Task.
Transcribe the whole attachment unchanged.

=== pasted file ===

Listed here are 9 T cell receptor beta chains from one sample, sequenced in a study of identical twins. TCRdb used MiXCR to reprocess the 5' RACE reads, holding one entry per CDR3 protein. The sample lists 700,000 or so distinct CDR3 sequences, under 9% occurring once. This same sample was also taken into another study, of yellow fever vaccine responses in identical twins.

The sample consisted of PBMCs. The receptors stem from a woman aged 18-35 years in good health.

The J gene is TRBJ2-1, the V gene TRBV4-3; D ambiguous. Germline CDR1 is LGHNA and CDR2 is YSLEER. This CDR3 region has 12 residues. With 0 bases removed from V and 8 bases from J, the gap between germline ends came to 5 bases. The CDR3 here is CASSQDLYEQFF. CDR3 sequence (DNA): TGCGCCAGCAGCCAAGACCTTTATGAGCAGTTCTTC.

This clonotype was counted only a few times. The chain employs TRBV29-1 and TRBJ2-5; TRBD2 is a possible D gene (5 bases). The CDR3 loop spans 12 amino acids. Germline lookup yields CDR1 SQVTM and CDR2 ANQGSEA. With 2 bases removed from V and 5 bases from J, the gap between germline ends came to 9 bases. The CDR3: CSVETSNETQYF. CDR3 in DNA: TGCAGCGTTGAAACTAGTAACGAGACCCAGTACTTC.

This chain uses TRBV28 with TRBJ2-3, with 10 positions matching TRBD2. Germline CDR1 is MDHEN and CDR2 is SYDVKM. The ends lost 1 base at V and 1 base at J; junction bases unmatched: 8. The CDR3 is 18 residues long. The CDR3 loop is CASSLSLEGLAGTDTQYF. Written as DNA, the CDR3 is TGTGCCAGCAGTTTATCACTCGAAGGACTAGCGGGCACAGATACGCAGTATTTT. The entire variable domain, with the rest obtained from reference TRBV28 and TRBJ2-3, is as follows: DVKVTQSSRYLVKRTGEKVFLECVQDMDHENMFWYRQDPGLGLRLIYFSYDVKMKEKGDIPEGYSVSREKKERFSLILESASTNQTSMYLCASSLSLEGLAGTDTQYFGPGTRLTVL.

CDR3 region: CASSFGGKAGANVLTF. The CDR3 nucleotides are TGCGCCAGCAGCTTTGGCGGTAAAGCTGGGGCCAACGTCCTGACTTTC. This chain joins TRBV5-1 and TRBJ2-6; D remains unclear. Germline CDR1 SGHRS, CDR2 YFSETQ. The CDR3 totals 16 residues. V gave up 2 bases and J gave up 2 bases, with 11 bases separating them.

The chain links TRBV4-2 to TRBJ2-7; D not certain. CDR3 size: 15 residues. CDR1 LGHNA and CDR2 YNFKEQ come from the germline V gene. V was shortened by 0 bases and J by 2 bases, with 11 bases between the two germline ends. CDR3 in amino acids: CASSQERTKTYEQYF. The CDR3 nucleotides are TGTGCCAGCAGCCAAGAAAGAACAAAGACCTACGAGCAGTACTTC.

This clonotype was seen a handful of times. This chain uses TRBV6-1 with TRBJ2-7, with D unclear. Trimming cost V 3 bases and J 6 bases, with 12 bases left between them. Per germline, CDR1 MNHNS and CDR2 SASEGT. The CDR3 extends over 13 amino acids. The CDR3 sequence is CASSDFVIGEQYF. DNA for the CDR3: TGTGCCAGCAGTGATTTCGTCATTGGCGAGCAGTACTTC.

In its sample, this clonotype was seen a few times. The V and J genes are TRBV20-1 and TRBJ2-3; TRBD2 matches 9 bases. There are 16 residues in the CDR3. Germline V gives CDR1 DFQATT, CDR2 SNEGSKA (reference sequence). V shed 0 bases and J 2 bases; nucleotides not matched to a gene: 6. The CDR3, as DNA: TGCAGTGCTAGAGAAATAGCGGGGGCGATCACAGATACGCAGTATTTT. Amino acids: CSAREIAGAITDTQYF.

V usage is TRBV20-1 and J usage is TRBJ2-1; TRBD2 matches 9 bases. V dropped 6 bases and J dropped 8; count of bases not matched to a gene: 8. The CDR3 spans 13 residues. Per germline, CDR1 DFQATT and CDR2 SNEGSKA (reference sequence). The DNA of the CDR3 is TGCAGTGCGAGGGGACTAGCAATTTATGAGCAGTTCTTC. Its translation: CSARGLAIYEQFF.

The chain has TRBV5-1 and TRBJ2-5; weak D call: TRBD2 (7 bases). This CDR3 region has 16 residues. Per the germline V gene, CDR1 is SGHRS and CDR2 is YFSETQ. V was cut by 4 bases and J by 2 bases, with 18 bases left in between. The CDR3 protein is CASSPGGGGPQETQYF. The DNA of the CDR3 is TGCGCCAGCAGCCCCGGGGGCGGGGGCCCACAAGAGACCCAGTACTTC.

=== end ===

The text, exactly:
Listed here are 9 T cell receptor beta chains from one sample, sequenced in a study of identical twins. TCRdb used MiXCR to reprocess the 5' RACE reads, holding one entry per CDR3 protein. The sample lists 700,000 or so distinct CDR3 sequences, under 9% occurring once. This same sample was also taken into another study, of yellow fever vaccine responses in identical twins.

The sample consisted of PBMCs. The receptors stem from a woman aged 18-35 years in good health.

The J gene is TRBJ2-1, the V gene TRBV4-3; D ambiguous. Germline CDR1 is LGHNA and CDR2 is YSLEER. This CDR3 region has 12 residues. With 0 bases removed from V and 8 bases from J, the gap between germline ends came to 5 bases. The CDR3 here is CASSQDLYEQFF. CDR3 sequence (DNA): TGCGCCAGCAGCCAAGACCTTTATGAGCAGTTCTTC.

This clonotype was counted only a few times. The chain employs TRBV29-1 and TRBJ2-5; TRBD2 is a possible D gene (5 bases). The CDR3 loop spans 12 amino acids. Germline lookup yields CDR1 SQVTM and CDR2 ANQGSEA. With 2 bases removed from V and 5 bases from J, the gap between germline ends came to 9 bases. The CDR3: CSVETSNETQYF. CDR3 in DNA: TGCAGCGTTGAAACTAGTAACGAGACCCAGTACTTC.

This chain uses TRBV28 with TRBJ2-3, with 10 positions matching TRBD2. Germline CDR1 is MDHEN and CDR2 is SYDVKM. The ends lost 1 base at V and 1 base at J; junction bases unmatched: 8. The CDR3 is 18 residues long. The CDR3 loop is CASSLSLEGLAGTDTQYF. Written as DNA, the CDR3 is TGTGCCAGCAGTTTATCACTCGAAGGACTAGCGGGCACAGATACGCAGTATTTT. The entire variable domain, with the rest obtained from reference TRBV28 and TRBJ2-3, is as follows: DVKVTQSSRYLVKRTGEKVFLECVQDMDHENMFWYRQDPGLGLRLIYFSYDVKMKEKGDIPEGYSVSREKKERFSLILESASTNQTSMYLCASSLSLEGLAGTDTQYFGPGTRLTVL.

CDR3 region: CASSFGGKAGANVLTF. The CDR3 nucleotides are TGCGCCAGCAGCTTTGGCGGTAAAGCTGGGGCCAACGTCCTGACTTTC. This chain joins TRBV5-1 and TRBJ2-6; D remains unclear. Germline CDR1 SGHRS, CDR2 YFSETQ. The CDR3 totals 16 residues. V gave up 2 bases and J gave up 2 bases, with 11 bases separating them.

The chain links TRBV4-2 to TRBJ2-7; D not certain. CDR3 size: 15 residues. CDR1 LGHNA and CDR2 YNFKEQ come from the germline V gene. V was shortened by 0 bases and J by 2 bases, with 11 bases between the two germline ends. CDR3 in amino acids: CASSQERTKTYEQYF. The CDR3 nucleotides are TGTGCCAGCAGCCAAGAAAGAACAAAGACCTACGAGCAGTACTTC.

This clonotype was seen a handful of times. This chain uses TRBV6-1 with TRBJ2-7, with D unclear. Trimming cost V 3 bases and J 6 bases, with 12 bases left between them. Per germline, CDR1 MNHNS and CDR2 SASEGT. The CDR3 extends over 13 amino acids. The CDR3 sequence is CASSDFVIGEQYF. DNA for the CDR3: TGTGCCAGCAGTGATTTCGTCATTGGCGAGCAGTACTTC.

In its sample, this clonotype was seen a few times. The V and J genes are TRBV20-1 and TRBJ2-3; TRBD2 matches 9 bases. There are 16 residues in the CDR3. Germline V gives CDR1 DFQATT, CDR2 SNEGSKA (reference sequence). V shed 0 bases and J 2 bases; nucleotides not matched to a gene: 6. The CDR3, as DNA: TGCAGTGCTAGAGAAATAGCGGGGGCGATCACAGATACGCAGTATTTT. Amino acids: CSAREIAGAITDTQYF.

V usage is TRBV20-1 and J usage is TRBJ2-1; TRBD2 matches 9 bases. V dropped 6 bases and J dropped 8; count of bases not matched to a gene: 8. The CDR3 spans 13 residues. Per germline, CDR1 DFQATT and CDR2 SNEGSKA (reference sequence). The DNA of the CDR3 is TGCAGTGCGAGGGGACTAGCAATTTATGAGCAGTTCTTC. Its translation: CSARGLAIYEQFF.

The chain has TRBV5-1 and TRBJ2-5; weak D call: TRBD2 (7 bases). This CDR3 region has 16 residues. Per the germline V gene, CDR1 is SGHRS and CDR2 is YFSETQ. V was cut by 4 bases and J by 2 bases, with 18 bases left in between. The CDR3 protein is CASSPGGGGPQETQYF. The DNA of the CDR3 is TGCGCCAGCAGCCCCGGGGGCGGGGGCCCACAAGAGACCCAGTACTTC.